Complete Streets Presentation, Workshop Set
Improving how everybody travels throughout the city will be the focus of a complete streets presentation and workshop starting Monday.
City of Jamestown officials will be hosting a Complete Streets Policy Implementation presentation on Monday from 7-8 p.m. in the Lillian V. Ney Renaissance Center, located at 119 W. Third St. National experts John LaPlante and Kristin Bennett from the National Complete Streets Coalition will lead the presentation to help determine how the city of Jamestown can better balance transportation projects to ensure streets are safe and inviting for everyone using the right of way. The presentation is sponsored by the state Department of Transportation and Jamestown Renaissance Corporation and is the first in the state. The presentation is open to the public.
On Tuesday, a Complete Streets Policy Implementation Workshop has been scheduled for invited guests from 9 a.m. to 4:30 p.m. at the Renaissance Center. Complete streets are road systems that provide safe, convenient access for all users including motorists, bicyclists, public transportation operators and users, and pedestrians of all ages and abilities. Complete streets are achieved by changing project development processes to routinely plan for, design, build and maintain the necessary infrastructure to ensure streets are safe and convenient for walking, bicycling and public transportation use.
The Jamestown complete streets workshop will also be the first one held in the state, said Laura Bernsohn, city planning and research specialist. She said other workshops have been scheduled for Long Island and Rochester. LaPlante and Bennett will also lead the interactive workshop to draw from local experts’ experiences.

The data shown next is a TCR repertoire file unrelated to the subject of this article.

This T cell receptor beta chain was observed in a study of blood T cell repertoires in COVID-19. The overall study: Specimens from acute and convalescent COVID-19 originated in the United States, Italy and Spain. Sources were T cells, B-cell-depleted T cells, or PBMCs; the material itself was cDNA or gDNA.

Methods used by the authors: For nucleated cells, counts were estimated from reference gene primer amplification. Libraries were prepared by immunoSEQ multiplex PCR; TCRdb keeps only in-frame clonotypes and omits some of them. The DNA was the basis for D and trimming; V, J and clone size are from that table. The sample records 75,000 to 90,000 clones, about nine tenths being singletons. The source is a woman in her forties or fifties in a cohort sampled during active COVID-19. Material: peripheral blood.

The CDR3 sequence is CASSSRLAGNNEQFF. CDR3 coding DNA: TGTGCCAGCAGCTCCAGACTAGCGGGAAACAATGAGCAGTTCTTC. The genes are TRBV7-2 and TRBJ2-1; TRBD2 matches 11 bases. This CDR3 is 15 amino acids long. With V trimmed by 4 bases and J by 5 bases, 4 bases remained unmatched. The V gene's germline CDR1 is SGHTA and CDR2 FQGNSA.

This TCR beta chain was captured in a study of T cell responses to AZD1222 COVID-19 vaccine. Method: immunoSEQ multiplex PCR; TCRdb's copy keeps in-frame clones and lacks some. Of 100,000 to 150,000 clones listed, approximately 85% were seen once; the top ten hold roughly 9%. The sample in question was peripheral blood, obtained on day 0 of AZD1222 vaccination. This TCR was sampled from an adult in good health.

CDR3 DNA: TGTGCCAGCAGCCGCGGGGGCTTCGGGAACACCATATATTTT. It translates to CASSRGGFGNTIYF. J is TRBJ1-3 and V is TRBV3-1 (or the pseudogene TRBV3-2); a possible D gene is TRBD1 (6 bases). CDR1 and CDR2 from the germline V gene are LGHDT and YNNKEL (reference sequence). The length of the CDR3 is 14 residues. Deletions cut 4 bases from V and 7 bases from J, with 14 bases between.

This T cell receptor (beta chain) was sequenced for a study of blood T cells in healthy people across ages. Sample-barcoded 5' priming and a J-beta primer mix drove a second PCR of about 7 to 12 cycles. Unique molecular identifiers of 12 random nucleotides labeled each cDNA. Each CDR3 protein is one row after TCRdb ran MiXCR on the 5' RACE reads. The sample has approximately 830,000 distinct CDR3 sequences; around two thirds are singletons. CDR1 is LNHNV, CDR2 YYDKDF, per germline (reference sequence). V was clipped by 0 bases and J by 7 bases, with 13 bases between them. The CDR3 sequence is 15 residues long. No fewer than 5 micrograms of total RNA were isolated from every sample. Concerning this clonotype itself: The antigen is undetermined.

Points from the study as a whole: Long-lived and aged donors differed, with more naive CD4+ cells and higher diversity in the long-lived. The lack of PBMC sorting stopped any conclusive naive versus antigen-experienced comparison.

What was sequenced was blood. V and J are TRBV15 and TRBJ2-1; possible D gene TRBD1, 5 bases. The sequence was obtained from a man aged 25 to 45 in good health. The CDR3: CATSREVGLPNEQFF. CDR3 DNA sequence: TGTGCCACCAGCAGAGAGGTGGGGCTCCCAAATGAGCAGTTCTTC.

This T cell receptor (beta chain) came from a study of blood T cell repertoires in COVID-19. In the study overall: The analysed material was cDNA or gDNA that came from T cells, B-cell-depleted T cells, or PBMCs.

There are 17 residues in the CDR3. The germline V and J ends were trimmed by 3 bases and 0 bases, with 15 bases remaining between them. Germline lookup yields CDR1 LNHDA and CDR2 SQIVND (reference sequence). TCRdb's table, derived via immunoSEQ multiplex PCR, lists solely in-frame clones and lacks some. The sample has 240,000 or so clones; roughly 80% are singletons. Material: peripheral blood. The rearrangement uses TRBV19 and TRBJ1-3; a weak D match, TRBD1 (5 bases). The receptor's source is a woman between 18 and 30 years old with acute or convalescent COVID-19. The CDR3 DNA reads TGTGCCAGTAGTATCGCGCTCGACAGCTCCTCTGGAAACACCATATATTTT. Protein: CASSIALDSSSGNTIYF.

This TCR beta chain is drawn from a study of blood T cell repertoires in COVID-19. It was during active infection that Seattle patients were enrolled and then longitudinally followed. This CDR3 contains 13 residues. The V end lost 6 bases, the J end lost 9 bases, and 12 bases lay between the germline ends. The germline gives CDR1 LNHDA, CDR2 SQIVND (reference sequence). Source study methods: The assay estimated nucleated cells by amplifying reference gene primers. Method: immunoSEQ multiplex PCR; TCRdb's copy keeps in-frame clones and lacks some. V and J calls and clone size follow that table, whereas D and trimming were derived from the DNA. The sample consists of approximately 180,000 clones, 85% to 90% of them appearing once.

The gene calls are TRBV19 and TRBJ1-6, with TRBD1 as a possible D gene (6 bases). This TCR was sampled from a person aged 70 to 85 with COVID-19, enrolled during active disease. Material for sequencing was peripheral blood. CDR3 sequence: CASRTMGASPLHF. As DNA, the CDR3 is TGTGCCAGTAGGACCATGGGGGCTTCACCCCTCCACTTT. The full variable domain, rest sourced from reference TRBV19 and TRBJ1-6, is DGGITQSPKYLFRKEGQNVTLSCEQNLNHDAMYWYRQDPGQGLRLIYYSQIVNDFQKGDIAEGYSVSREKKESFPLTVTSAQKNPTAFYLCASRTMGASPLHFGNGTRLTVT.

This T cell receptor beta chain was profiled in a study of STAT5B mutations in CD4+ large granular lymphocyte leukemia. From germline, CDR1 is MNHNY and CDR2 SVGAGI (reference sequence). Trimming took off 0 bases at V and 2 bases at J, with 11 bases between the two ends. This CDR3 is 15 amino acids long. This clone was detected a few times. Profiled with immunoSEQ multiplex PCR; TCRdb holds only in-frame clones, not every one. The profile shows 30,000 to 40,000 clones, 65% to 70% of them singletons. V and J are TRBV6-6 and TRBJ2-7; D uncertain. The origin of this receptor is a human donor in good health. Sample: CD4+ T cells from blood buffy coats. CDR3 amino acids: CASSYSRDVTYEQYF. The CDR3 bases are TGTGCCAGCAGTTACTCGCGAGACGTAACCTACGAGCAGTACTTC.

“We’re inviting people of every facet,” Bernsohn said. “There will be policy makers, politicians, the Jamestown schools, the (Chautauqua County) Health Network, county officials, our (Public Works Department), the city’s Planning Commission, county CARTS officials and (Jamestown Renaissance Corporation). A gamut of all sorts of local officials.”
Workshop goals include reviewing the current complete streets policies and processes guiding decision making; identifying perceived and real barriers to complete streets; and discussing complete streets policy elements; and policy implementations steps.
“This workshop is about policy implementation as opposed to specific design,” Bernsohn said. “It is going to be more about how the city should implement complete street policy to make it stronger.”
Bernsohn said a complete streets policy is important to implement in order to make the streets easier for all who travel.
“Basically to make it safe and convenient for all users,” she said. “That includes vehicles, bicyclist, people walking, encompasses people with disabilities, people with strollers. It accommodates all individuals.”
Gov. Andrew M. Cuomo signed the Complete Streets Act on Aug. 15, 2011, requiring state, county and local agencies to consider the convenience and mobility of all users when developing transportation projects that receive state and federal funding. The New York State Department of Transportation is working to ensure that its policies and procedures meet the new standards. The initiative presents an opportunity to expand upon existing programs and collaborate with bicyclists, pedestrians, people with disabilities and others to identify best practices and designs for transportation facilities. The city approved its own complete streets policy in 2012.